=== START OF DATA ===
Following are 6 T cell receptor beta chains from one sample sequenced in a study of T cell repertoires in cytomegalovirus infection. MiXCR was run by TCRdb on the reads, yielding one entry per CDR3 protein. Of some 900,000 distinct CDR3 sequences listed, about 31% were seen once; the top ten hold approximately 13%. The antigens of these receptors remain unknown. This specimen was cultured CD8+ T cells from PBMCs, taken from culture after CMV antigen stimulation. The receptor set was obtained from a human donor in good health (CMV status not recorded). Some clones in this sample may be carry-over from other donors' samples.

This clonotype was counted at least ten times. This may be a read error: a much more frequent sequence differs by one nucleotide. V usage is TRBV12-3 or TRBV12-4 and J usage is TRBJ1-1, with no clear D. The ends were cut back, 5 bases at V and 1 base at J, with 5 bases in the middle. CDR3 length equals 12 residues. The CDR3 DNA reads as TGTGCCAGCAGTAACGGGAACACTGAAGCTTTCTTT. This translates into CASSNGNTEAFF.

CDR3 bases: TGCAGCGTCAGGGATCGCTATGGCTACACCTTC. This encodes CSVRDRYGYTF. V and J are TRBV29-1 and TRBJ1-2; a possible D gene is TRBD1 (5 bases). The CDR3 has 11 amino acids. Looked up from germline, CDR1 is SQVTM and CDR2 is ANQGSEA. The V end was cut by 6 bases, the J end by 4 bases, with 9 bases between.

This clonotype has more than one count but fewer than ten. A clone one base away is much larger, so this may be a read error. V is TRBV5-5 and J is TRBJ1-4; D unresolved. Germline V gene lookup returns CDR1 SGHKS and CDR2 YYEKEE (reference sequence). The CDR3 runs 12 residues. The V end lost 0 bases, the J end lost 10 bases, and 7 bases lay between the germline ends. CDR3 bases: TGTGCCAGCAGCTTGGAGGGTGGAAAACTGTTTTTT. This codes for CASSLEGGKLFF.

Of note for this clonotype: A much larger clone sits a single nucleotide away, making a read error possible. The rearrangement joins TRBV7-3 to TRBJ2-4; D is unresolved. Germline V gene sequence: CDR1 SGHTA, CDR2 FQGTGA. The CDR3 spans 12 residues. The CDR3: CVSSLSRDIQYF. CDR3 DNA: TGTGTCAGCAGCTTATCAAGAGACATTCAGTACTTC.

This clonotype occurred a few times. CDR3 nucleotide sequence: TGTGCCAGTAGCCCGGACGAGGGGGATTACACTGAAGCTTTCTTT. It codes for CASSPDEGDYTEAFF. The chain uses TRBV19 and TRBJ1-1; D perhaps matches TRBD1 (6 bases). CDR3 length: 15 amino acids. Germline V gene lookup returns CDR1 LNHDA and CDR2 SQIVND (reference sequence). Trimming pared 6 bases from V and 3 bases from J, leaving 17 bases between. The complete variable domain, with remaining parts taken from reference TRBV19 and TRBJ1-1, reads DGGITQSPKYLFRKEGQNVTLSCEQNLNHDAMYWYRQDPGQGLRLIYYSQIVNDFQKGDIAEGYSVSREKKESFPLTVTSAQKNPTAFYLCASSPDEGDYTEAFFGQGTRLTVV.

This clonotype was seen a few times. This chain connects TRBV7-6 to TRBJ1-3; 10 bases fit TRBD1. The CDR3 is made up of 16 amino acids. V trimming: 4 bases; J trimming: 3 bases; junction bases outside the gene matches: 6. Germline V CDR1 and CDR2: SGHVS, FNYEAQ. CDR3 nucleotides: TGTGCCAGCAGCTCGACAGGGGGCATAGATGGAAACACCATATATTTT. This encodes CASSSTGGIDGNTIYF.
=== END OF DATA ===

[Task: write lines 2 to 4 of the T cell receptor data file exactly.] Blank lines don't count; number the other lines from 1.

This clonotype was counted at least ten times. This may be a read error: a much more frequent sequence differs by one nucleotide. V usage is TRBV12-3 or TRBV12-4 and J usage is TRBJ1-1, with no clear D. The ends were cut back, 5 bases at V and 1 base at J, with 5 bases in the middle. CDR3 length equals 12 residues. The CDR3 DNA reads as TGTGCCAGCAGTAACGGGAACACTGAAGCTTTCTTT. This translates into CASSNGNTEAFF.

CDR3 bases: TGCAGCGTCAGGGATCGCTATGGCTACACCTTC. This encodes CSVRDRYGYTF. V and J are TRBV29-1 and TRBJ1-2; a possible D gene is TRBD1 (5 bases). The CDR3 has 11 amino acids. Looked up from germline, CDR1 is SQVTM and CDR2 is ANQGSEA. The V end was cut by 6 bases, the J end by 4 bases, with 9 bases between.

This clonotype has more than one count but fewer than ten. A clone one base away is much larger, so this may be a read error. V is TRBV5-5 and J is TRBJ1-4; D unresolved. Germline V gene lookup returns CDR1 SGHKS and CDR2 YYEKEE (reference sequence). The CDR3 runs 12 residues. The V end lost 0 bases, the J end lost 10 bases, and 7 bases lay between the germline ends. CDR3 bases: TGTGCCAGCAGCTTGGAGGGTGGAAAACTGTTTTTT. This codes for CASSLEGGKLFF.